If you’re not regularly communicating current and future changes, be certain that your staff has already decided what’s going to happen and is acting accordingly. To regain their trust, share what you know now, and new information as soon as you know it, and keep top leadership informed as you learn from staff. The leader’s role as staff advocate and canary in the coal mine are equally important right now.

  • Explain WHY — not just WHAT — and remind staff that the best transitions will be organic and malleable, so the next phase will be an evolution, not a permanent situation.
  • Encourage senior leaders to host frequent town halls to keep staff informed and feeling involved in changes; even “here’s what we do not know and what our blockers are” can reassure staff that work is being done behind the scenes.
  • Draw comparisons. For example, fully on-site workers with no remote options pre-pandemic would have been thrilled to work remotely every Monday and Friday; other countries and less knowledge-based roles have many fewer choices in how they work.
  • While giving each manager the ability to make decisions that fit their own teams may sound great, it actually creates fairness issues. Reduce FOMO by publishing decisions of other teams and collaborating with other managers to find common ground.
  • Transparency also improves hiring outcomes. Be a partner to candidates in the interview process by providing job comparison tools that show how your role stacks up against other options (here’s one and here’s another).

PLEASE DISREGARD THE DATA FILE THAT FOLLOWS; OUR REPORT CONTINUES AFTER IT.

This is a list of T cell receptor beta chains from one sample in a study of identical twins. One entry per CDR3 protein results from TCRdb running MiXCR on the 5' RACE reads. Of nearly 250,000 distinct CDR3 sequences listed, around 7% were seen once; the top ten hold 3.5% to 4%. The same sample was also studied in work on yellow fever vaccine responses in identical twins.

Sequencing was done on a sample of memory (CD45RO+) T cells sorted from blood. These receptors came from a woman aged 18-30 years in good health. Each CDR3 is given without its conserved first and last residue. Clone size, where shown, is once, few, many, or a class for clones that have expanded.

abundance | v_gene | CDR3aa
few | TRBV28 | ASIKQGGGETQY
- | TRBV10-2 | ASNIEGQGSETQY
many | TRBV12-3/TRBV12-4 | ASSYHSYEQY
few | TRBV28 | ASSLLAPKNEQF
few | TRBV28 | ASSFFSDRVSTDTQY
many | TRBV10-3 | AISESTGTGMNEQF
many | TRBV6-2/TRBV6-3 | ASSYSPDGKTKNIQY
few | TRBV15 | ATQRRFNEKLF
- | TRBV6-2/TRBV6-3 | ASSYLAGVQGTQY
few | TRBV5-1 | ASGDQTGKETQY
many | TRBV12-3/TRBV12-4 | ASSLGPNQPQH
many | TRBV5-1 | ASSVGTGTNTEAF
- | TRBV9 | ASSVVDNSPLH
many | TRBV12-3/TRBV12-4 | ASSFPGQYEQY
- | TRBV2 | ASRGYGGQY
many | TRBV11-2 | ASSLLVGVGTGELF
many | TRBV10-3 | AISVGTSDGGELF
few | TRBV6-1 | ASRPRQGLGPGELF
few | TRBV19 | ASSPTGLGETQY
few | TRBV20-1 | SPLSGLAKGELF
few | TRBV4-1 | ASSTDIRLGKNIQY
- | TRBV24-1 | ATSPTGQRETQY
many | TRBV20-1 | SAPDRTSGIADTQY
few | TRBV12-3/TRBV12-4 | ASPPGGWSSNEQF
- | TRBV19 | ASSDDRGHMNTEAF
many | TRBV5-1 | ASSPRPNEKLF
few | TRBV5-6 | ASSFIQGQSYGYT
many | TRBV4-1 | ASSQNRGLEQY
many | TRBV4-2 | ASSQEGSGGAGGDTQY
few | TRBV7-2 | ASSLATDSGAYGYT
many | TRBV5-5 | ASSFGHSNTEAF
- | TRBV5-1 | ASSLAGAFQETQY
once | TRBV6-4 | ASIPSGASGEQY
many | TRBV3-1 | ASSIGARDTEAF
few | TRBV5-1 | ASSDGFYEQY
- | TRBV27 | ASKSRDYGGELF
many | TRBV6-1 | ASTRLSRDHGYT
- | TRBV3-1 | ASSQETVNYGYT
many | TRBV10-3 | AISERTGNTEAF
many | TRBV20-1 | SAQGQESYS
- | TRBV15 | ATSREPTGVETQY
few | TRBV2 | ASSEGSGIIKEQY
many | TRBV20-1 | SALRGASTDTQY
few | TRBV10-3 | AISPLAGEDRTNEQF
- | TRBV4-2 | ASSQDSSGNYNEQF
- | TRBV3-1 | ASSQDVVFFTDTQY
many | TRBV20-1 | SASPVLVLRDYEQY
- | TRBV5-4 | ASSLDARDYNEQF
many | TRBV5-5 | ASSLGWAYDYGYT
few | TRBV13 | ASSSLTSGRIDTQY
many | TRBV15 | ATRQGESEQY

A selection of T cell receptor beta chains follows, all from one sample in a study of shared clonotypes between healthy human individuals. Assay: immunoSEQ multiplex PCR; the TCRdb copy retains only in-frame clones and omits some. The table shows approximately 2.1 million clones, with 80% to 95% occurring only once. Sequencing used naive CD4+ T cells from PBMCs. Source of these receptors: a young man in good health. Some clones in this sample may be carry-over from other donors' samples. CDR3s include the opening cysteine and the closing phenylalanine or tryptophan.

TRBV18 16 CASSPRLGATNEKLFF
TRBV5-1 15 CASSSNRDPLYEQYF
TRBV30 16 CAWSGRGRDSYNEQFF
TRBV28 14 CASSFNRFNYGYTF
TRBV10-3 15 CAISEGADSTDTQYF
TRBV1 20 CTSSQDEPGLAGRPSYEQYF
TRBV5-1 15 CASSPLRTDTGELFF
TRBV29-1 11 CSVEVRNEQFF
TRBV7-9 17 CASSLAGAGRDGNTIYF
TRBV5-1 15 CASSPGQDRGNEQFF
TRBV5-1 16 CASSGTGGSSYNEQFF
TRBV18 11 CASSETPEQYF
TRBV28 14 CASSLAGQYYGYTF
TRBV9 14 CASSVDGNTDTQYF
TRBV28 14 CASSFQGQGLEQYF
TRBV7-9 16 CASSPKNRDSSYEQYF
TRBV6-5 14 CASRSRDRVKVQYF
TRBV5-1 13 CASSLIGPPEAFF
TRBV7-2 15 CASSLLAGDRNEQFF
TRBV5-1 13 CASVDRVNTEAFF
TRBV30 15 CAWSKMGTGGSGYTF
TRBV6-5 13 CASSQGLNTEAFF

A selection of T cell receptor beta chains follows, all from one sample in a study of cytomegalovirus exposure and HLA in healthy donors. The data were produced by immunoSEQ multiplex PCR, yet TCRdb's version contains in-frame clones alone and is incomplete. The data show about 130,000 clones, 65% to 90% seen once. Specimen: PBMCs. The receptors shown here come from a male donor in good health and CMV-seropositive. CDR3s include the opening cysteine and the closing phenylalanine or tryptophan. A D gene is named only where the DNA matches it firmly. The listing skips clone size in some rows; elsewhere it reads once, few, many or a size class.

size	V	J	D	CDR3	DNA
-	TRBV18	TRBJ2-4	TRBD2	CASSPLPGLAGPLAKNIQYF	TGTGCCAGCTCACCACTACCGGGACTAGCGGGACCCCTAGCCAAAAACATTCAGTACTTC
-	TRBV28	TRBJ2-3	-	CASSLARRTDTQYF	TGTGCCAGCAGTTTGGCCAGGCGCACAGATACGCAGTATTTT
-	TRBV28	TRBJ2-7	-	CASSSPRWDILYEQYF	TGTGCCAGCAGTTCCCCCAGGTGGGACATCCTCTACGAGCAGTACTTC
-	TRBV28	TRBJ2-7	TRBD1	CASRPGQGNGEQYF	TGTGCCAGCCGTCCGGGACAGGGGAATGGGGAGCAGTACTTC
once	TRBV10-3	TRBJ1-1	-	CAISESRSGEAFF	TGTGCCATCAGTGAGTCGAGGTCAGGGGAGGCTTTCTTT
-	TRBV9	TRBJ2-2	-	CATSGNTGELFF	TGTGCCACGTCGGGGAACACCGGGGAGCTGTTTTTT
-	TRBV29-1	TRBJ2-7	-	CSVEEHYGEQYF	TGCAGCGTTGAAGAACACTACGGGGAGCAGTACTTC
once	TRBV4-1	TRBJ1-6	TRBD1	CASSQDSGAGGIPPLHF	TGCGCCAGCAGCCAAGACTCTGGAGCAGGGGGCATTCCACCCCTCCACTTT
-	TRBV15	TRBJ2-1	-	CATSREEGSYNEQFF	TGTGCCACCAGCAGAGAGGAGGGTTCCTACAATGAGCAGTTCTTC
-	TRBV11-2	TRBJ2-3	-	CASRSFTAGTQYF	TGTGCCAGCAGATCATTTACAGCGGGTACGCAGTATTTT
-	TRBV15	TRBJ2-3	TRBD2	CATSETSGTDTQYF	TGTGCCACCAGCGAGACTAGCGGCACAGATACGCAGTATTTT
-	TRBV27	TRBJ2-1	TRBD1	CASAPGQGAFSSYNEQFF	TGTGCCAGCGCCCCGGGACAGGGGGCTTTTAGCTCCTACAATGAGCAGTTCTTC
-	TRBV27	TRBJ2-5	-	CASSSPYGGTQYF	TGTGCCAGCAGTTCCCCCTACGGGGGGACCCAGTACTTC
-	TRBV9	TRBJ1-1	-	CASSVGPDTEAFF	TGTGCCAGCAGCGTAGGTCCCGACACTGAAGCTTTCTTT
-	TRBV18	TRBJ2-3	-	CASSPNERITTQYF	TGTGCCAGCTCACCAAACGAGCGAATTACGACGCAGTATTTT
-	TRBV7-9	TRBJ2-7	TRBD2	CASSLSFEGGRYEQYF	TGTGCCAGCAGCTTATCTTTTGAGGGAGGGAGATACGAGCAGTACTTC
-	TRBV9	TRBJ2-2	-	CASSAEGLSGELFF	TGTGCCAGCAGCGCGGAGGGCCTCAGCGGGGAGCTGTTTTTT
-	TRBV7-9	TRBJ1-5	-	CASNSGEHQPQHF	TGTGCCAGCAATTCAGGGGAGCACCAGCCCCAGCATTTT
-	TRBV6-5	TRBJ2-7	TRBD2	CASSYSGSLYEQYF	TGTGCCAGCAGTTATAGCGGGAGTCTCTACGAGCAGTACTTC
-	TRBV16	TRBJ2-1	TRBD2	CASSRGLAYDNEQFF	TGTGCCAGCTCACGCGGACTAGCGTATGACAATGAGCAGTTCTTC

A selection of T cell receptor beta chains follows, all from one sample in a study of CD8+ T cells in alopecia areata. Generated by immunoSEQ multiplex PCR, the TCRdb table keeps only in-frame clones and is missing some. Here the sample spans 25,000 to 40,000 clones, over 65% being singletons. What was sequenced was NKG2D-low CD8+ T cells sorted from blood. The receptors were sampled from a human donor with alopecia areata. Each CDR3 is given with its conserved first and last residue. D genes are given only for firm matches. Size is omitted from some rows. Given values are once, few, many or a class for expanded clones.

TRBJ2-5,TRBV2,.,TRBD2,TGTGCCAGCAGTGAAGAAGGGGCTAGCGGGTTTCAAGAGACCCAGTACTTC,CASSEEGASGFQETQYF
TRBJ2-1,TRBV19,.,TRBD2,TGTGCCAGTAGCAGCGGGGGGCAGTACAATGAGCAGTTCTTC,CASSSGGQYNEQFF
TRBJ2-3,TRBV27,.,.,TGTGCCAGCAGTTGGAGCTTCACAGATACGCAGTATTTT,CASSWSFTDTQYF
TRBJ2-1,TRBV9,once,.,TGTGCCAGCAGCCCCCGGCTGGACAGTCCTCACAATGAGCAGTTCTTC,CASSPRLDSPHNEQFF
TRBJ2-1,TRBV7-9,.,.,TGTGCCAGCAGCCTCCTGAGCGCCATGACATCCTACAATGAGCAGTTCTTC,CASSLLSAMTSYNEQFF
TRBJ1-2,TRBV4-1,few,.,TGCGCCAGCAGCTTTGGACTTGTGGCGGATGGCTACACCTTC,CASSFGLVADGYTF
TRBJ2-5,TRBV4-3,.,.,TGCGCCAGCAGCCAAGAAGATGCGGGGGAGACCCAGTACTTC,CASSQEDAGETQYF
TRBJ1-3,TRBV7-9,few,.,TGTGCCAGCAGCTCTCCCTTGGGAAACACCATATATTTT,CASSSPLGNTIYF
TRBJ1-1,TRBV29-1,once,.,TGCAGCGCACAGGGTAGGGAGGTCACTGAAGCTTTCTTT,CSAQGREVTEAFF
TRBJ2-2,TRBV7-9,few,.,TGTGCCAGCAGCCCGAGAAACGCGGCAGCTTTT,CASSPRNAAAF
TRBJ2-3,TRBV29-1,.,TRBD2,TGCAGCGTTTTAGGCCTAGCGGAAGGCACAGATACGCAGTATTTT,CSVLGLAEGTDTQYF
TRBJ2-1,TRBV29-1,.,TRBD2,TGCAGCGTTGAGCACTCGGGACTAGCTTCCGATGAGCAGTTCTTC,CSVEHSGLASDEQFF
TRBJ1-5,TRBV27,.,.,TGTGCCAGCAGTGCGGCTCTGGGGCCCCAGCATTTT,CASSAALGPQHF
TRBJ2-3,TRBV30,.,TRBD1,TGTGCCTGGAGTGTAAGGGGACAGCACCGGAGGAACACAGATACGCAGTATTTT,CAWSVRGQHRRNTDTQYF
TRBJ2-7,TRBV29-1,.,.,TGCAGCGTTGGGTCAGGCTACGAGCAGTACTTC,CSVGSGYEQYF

Though perhaps the most challenging aspect of a leader’s role right now, since so many work plans are still being formed, paying attention to details of the employee experience right now will go far in showing your commitment. Look for options that are in your control and act.

  • Make sure your technology is ready for a longer-term hybrid or virtual setup. In fact, some staff never got fully set up at home and still consider the kitchen table their “office.” Be the one who fixes that. Consider offering stipends or reimbursements for home and technology setup (Dropbox has a $7,000 annual perks allowance).
  • Aim for a 50/50 split of on- and off-site team members to make collaboration feel more equitable and hybrid connections more productive. Small groups left behind at home or sitting in an empty office will feel isolated and awkward.
  • To double down on the transparency tip above, create a decision tree for managers to use as they set guidelines for their individual teams. Noticing a pattern here? Employees are watching closely to see if equity and inclusion is just lip service. Make sure it’s not.
  • Encourage vaccination in a real way: give staff personal time off to get vaccinated and to recover afterward. Then find ways to make vaccination status visible (like a symbol on badges) to help staff feel safe when in person with peers.

As a final note, do your best to get executive support for any approach you choose. Even the best-intentioned senior leaders have so much to consider right now that they may not be in touch with just how much the job market has changed. 

Recalibrate with leadership and provide data to support your team’s requests. Better yet, involve your team in gathering that information and building a business case to support what they need to stay productive — or better yet, to stay. 

If all else fails, point out how much work will be involved in replacing your staff in an incredibly competitive talent-led market. Turnover is expensive, and money is sure to get the attention of your leadership team.

Above all, don’t get discouraged. Some of your staff will leave, even the ones you think are perfectly happy, highly productive, and have longevity with your company. But if you take the time to connect staff to their peers and your mission, personalise their experience, provide transparency and improve logistics, you will have done your best to retain them. 

In the midst of a tsunami, sometimes all you can do is swim.